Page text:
You can’t just rely on driver’s ed courses when it comes to teenage driving: parent involvement before and after your teen receives their driver’s license is key. In fact, according to the Governor’s Highway Safety Association, teenage drivers whose parents establish driving rules and supportively monitor teenage driving are 50% less likely to get in an accident, 71% less likely to drink and drive, 30% less likely to use their phone while driving, 50% more likely to use their seatbelt, and generally less likely to speed.
Give yourself a little peace of mind by following our tips for preventing teenage driving accidents.
Tips for Parents: Preventing Teenage Driving Accidents
Supplement Required Teenage Driving Education
Depending on where you live, your state will have different requirements for teenage driving education. For example, if you live in St. Louis, MO, your teenage driver will need to complete 40 hours of supervised driving with a licensed adult or a driving instructor, which must include 10 hours driven at night. If you live in East St. Louis, IL, required teenage driving education includes a state-approved driver’s education class made up of 30 hours of classroom instruction and 6 hours of behind-the-wheel driving instruction — plus 50 more hours of in-car training with a licensed driver.
Supplementing your state’s existing teenage driving education will only strengthen your teenager’s driving skills and help them feel more comfortable behind the wheel. It doesn’t have to be difficult or time-consuming — just add an extra twenty minutes to every driving session. Try to hold your teenage driving sessions in a variety of conditions. And don’t let them stop after your teen receives their license — be sure to ride with them throughout their first year of licensure to continue their education!
Focus on Higher Order Driving Skills
When completing teenage driving sessions with your child, focus on developing the higher order driving skills that are crucial for their success as a driver. 75% of serious teenage driving accidents are caused by driver error, including driving at speeds inappropriate for road conditions, getting distracted, and failing to detect hazards. While driving with your teen, emphasize the four skill areas that will help them avoid teenage driving accidents: vehicle handling, speed management, space management, and hazard recognition. Specifics like which way to point your wheels on an incline will help your teenage driver pass their test, but won’t be used on a daily basis like these higher order driving skills.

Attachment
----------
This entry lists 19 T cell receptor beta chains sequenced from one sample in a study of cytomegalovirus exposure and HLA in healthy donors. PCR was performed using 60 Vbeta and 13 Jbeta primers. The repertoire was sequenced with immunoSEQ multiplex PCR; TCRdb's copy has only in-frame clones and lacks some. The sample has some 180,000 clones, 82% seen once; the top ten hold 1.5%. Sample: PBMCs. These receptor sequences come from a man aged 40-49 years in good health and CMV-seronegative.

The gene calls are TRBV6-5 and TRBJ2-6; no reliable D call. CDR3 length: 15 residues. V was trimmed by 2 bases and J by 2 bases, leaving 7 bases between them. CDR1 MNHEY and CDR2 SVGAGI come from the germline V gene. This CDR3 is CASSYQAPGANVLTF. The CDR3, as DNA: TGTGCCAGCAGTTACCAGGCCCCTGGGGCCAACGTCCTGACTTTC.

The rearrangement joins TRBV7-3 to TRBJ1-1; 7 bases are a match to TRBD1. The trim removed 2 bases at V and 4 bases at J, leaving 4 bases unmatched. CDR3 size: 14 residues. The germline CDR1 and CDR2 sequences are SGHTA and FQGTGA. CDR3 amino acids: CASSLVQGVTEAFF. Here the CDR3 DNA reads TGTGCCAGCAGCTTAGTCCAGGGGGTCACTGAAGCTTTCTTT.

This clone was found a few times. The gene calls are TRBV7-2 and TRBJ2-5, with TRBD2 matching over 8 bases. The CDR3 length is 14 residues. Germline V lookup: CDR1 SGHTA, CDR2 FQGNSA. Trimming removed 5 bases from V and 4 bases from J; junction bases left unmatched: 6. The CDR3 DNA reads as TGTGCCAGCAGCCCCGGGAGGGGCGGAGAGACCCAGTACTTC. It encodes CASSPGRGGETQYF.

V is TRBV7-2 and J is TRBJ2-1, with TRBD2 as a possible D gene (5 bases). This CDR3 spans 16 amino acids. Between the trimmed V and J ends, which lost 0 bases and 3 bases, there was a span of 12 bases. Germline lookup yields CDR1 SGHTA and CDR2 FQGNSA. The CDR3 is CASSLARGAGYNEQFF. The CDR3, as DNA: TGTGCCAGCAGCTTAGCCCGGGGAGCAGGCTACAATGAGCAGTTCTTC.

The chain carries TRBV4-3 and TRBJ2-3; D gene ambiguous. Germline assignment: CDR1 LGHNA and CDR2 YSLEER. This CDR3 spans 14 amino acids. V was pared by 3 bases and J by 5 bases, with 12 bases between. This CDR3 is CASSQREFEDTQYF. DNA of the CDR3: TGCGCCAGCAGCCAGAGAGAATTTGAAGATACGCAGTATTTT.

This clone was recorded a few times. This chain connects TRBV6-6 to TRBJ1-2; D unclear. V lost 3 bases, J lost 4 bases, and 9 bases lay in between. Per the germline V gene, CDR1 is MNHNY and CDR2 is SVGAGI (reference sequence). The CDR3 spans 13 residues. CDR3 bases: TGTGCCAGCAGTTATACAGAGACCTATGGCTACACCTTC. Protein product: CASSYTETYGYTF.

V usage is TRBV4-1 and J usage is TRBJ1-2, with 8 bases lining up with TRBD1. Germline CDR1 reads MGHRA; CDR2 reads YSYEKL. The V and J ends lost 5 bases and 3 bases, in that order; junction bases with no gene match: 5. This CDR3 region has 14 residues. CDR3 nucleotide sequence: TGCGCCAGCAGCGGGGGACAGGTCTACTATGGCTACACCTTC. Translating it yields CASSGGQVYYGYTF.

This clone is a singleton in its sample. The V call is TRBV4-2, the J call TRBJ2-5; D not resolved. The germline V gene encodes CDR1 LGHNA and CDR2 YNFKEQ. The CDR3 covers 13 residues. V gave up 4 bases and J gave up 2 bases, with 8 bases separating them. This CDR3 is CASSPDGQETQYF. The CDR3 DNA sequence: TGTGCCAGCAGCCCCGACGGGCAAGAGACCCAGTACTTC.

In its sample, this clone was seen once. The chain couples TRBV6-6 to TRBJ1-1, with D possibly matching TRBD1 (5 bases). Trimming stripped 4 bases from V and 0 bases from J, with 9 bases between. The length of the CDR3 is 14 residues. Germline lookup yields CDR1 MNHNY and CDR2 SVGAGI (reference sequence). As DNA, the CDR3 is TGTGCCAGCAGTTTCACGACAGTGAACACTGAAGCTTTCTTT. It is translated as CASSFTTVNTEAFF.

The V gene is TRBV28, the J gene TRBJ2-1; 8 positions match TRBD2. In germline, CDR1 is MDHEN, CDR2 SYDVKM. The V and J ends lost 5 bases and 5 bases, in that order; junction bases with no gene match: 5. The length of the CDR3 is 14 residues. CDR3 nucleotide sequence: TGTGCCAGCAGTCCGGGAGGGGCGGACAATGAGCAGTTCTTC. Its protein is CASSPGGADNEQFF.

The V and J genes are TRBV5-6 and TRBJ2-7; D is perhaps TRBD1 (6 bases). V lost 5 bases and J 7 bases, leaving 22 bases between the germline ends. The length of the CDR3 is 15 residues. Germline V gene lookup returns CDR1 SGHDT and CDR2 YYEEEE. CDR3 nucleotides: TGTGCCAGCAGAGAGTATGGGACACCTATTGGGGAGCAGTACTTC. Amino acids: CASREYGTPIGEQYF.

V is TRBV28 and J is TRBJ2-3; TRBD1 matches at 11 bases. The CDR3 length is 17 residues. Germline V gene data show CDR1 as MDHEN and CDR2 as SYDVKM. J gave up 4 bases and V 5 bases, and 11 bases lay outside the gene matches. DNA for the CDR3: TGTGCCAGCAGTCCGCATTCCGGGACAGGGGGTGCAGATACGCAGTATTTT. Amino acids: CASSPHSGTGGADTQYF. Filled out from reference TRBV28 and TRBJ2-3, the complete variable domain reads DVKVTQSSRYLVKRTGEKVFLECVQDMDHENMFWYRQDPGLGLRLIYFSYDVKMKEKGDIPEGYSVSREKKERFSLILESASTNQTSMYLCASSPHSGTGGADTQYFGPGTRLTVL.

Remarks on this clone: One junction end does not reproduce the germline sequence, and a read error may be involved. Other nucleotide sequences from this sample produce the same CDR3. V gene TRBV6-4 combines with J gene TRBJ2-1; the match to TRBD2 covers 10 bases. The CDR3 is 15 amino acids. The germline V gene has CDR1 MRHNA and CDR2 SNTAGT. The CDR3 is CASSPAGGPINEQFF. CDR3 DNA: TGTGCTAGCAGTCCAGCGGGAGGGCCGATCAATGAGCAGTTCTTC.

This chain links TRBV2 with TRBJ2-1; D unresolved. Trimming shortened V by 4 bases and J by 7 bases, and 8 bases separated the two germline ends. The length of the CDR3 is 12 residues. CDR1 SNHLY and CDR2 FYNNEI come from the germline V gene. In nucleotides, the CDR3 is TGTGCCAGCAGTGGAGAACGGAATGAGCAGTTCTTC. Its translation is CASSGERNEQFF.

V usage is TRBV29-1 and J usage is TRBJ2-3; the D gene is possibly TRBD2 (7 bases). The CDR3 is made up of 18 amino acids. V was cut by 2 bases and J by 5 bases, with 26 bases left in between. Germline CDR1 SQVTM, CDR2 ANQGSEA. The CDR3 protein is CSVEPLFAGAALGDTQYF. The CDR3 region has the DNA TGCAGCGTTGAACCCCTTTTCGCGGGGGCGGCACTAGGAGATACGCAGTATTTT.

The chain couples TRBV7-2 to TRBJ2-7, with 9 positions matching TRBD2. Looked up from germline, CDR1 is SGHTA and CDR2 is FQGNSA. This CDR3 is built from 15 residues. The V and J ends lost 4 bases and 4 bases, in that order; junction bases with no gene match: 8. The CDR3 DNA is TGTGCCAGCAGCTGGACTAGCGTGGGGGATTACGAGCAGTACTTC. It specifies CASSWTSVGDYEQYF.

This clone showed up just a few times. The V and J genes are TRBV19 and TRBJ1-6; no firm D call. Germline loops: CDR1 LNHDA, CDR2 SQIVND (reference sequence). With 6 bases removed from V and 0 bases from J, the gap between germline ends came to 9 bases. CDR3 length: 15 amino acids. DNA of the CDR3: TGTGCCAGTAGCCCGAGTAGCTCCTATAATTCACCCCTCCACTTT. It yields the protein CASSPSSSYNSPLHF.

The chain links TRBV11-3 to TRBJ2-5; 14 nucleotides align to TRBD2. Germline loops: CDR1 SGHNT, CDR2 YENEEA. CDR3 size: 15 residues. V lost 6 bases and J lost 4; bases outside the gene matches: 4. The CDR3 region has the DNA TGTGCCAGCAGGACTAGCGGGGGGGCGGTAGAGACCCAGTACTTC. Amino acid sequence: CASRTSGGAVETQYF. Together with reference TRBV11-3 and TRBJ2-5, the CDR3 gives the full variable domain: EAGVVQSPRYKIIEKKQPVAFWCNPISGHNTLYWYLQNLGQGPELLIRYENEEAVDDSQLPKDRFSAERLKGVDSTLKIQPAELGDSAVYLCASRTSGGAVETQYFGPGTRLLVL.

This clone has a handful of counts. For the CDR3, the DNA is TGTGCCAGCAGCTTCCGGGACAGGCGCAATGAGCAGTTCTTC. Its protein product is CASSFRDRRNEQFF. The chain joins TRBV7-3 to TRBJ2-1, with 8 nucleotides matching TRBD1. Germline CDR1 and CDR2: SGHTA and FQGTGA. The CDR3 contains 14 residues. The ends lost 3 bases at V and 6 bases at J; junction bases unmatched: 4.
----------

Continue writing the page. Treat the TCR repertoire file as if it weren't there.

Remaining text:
Attend a Driving Program Together
Organizations nationwide offer teenage driving programs for parents and teens to attend. In fact, some states even require parent education. Not only will these programs help your teen learn more about driving, but they will also help you better educate them. Research parent-teen driving education programs near you to find the best one for your needs. For help finding the perfect program for you, ask your local DMV or even your teenager’s driver’s education teacher.
Create a Teenage Driving Agreement
You may think that your duties are over once your teen receives their license — but that’s not true! You must continue to be invested in teenage driving after this point to decrease your teen’s chances of ending up in an accident. You can do so by creating a parent-teen driving agreement that sets up rules for your new driver as well as repercussions for failed compliance. The point of the agreement is not to punish bad teenage driving, but rather to reinforce the skills learned in driving education and promote a continued conversation about driving safety. Be clear about what you expect out of your teenage driver, including when they must be home, who or how many people they can transport in their car, and where they can travel. Doing so should help prevent teenage driving accidents!